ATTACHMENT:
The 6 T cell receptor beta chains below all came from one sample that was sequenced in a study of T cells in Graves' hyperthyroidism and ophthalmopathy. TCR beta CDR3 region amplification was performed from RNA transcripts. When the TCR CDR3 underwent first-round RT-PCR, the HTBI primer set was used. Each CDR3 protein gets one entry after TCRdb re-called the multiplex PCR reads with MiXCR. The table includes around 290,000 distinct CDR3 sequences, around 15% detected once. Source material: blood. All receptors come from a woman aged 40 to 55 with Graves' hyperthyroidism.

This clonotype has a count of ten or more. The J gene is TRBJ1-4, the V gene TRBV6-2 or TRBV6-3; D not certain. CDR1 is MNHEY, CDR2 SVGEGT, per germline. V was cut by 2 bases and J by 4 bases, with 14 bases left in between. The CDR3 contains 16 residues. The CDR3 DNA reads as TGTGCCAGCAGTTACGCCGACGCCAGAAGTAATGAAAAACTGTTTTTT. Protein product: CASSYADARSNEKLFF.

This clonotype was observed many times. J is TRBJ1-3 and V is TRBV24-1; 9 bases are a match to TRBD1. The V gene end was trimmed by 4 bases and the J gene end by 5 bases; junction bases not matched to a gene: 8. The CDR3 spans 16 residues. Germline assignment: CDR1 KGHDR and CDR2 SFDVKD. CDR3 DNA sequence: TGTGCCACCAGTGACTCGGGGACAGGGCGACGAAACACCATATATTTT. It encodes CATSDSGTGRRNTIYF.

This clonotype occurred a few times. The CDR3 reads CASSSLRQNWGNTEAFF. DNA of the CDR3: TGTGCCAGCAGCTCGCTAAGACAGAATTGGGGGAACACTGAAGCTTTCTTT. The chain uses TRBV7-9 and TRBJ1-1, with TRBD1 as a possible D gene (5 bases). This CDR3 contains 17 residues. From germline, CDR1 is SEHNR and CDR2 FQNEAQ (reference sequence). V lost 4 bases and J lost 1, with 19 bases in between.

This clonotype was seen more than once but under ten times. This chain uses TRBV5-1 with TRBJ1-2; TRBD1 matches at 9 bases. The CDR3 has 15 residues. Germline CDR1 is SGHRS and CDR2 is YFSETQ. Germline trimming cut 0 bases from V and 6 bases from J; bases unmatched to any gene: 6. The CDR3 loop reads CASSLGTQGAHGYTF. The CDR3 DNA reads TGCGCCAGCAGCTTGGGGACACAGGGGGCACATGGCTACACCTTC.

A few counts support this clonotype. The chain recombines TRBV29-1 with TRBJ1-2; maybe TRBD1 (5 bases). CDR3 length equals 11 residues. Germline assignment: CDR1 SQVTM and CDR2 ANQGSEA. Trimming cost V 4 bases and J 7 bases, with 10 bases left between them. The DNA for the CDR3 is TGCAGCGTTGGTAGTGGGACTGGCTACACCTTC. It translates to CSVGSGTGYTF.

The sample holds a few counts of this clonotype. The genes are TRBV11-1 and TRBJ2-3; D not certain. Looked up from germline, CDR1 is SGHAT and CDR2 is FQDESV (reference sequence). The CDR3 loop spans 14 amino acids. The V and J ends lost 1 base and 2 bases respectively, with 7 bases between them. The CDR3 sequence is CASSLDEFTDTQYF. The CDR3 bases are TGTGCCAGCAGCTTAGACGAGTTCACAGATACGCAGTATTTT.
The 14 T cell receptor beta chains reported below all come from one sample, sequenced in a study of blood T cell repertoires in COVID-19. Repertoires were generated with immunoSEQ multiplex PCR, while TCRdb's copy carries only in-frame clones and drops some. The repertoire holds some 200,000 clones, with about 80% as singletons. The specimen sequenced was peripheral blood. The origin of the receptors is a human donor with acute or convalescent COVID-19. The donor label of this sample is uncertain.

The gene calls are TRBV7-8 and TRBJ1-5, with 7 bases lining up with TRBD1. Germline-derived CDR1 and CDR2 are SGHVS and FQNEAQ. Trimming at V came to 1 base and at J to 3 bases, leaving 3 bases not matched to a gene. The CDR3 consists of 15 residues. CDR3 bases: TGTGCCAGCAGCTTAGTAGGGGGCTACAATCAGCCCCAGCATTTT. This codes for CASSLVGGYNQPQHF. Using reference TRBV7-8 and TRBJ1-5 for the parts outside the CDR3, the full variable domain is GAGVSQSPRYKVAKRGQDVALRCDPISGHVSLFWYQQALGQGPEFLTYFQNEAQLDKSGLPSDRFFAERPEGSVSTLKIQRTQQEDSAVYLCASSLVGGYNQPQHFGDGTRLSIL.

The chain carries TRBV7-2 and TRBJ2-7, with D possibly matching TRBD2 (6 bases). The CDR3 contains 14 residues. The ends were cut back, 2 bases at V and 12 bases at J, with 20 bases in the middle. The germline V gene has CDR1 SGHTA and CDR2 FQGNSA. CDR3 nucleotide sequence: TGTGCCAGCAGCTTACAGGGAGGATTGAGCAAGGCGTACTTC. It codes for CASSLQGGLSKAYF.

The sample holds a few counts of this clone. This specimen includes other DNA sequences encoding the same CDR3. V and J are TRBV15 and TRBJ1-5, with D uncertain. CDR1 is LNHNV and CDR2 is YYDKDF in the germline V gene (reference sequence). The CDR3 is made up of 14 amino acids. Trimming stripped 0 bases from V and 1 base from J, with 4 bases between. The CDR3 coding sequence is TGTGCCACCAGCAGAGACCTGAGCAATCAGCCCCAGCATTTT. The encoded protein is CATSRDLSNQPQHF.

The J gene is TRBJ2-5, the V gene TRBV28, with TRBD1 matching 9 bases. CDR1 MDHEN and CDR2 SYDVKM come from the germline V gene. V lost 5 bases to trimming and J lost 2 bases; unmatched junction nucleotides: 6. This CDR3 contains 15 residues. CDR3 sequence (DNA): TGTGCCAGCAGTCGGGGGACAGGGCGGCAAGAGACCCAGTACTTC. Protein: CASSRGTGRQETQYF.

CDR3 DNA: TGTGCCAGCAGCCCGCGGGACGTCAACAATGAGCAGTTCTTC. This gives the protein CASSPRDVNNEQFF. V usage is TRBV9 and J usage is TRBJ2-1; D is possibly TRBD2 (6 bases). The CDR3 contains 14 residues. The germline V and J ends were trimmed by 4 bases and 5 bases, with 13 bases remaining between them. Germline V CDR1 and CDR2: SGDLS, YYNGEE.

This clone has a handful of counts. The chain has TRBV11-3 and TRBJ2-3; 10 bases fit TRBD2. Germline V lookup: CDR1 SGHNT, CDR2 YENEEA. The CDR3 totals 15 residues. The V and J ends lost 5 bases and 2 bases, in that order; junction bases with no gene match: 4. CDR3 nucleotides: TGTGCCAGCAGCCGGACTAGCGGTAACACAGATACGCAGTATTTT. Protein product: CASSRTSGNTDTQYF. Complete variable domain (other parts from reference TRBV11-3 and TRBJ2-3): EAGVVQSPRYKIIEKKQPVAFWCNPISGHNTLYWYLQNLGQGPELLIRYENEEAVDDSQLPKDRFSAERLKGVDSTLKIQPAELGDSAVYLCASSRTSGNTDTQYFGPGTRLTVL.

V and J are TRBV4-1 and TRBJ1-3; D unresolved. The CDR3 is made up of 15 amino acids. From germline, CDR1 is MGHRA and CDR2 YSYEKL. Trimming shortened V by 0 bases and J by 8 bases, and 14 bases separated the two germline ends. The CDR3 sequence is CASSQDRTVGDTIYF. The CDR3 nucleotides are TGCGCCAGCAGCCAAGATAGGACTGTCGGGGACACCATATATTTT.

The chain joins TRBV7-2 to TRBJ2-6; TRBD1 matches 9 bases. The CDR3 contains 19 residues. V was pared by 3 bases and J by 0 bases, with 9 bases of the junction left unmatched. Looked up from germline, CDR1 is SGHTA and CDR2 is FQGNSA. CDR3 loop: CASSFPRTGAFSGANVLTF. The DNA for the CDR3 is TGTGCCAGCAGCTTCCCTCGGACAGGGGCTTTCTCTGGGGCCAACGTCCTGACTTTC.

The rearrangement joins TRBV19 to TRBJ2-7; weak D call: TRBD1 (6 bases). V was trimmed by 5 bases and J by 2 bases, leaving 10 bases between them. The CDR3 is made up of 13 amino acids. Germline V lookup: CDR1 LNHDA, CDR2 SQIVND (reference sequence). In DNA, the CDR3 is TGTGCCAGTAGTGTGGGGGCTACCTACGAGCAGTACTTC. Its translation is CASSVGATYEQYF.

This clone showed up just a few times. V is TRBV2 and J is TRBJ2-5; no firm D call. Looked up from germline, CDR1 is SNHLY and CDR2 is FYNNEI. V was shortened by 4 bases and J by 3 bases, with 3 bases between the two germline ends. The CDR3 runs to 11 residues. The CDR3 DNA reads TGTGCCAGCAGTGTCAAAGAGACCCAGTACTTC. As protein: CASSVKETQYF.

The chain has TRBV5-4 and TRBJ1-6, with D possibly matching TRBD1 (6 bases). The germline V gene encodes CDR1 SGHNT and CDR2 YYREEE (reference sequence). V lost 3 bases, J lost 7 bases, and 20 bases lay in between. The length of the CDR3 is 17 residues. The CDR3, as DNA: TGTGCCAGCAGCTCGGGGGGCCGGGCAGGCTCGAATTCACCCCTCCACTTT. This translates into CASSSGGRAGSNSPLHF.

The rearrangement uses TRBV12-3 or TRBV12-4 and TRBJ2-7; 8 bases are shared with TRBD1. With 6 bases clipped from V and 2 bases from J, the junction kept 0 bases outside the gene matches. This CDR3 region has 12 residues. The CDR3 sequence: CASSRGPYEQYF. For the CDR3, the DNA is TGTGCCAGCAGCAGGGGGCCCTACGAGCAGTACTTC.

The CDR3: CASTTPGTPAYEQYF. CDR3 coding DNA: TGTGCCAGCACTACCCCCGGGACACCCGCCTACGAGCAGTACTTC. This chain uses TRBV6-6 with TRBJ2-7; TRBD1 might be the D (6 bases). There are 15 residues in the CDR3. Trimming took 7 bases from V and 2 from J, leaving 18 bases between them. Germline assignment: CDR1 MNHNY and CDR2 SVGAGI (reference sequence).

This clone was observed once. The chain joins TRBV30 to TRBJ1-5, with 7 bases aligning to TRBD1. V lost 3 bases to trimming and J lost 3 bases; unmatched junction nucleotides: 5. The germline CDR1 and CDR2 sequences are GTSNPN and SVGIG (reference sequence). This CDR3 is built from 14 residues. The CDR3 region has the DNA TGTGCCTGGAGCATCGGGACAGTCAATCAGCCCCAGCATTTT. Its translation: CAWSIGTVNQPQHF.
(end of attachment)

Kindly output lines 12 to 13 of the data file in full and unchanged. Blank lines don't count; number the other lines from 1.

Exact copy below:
The J gene is TRBJ2-5, the V gene TRBV28, with TRBD1 matching 9 bases. CDR1 MDHEN and CDR2 SYDVKM come from the germline V gene. V lost 5 bases to trimming and J lost 2 bases; unmatched junction nucleotides: 6. This CDR3 contains 15 residues. CDR3 sequence (DNA): TGTGCCAGCAGTCGGGGGACAGGGCGGCAAGAGACCCAGTACTTC. Protein: CASSRGTGRQETQYF.

CDR3 DNA: TGTGCCAGCAGCCCGCGGGACGTCAACAATGAGCAGTTCTTC. This gives the protein CASSPRDVNNEQFF. V usage is TRBV9 and J usage is TRBJ2-1; D is possibly TRBD2 (6 bases). The CDR3 contains 14 residues. The germline V and J ends were trimmed by 4 bases and 5 bases, with 13 bases remaining between them. Germline V CDR1 and CDR2: SGDLS, YYNGEE.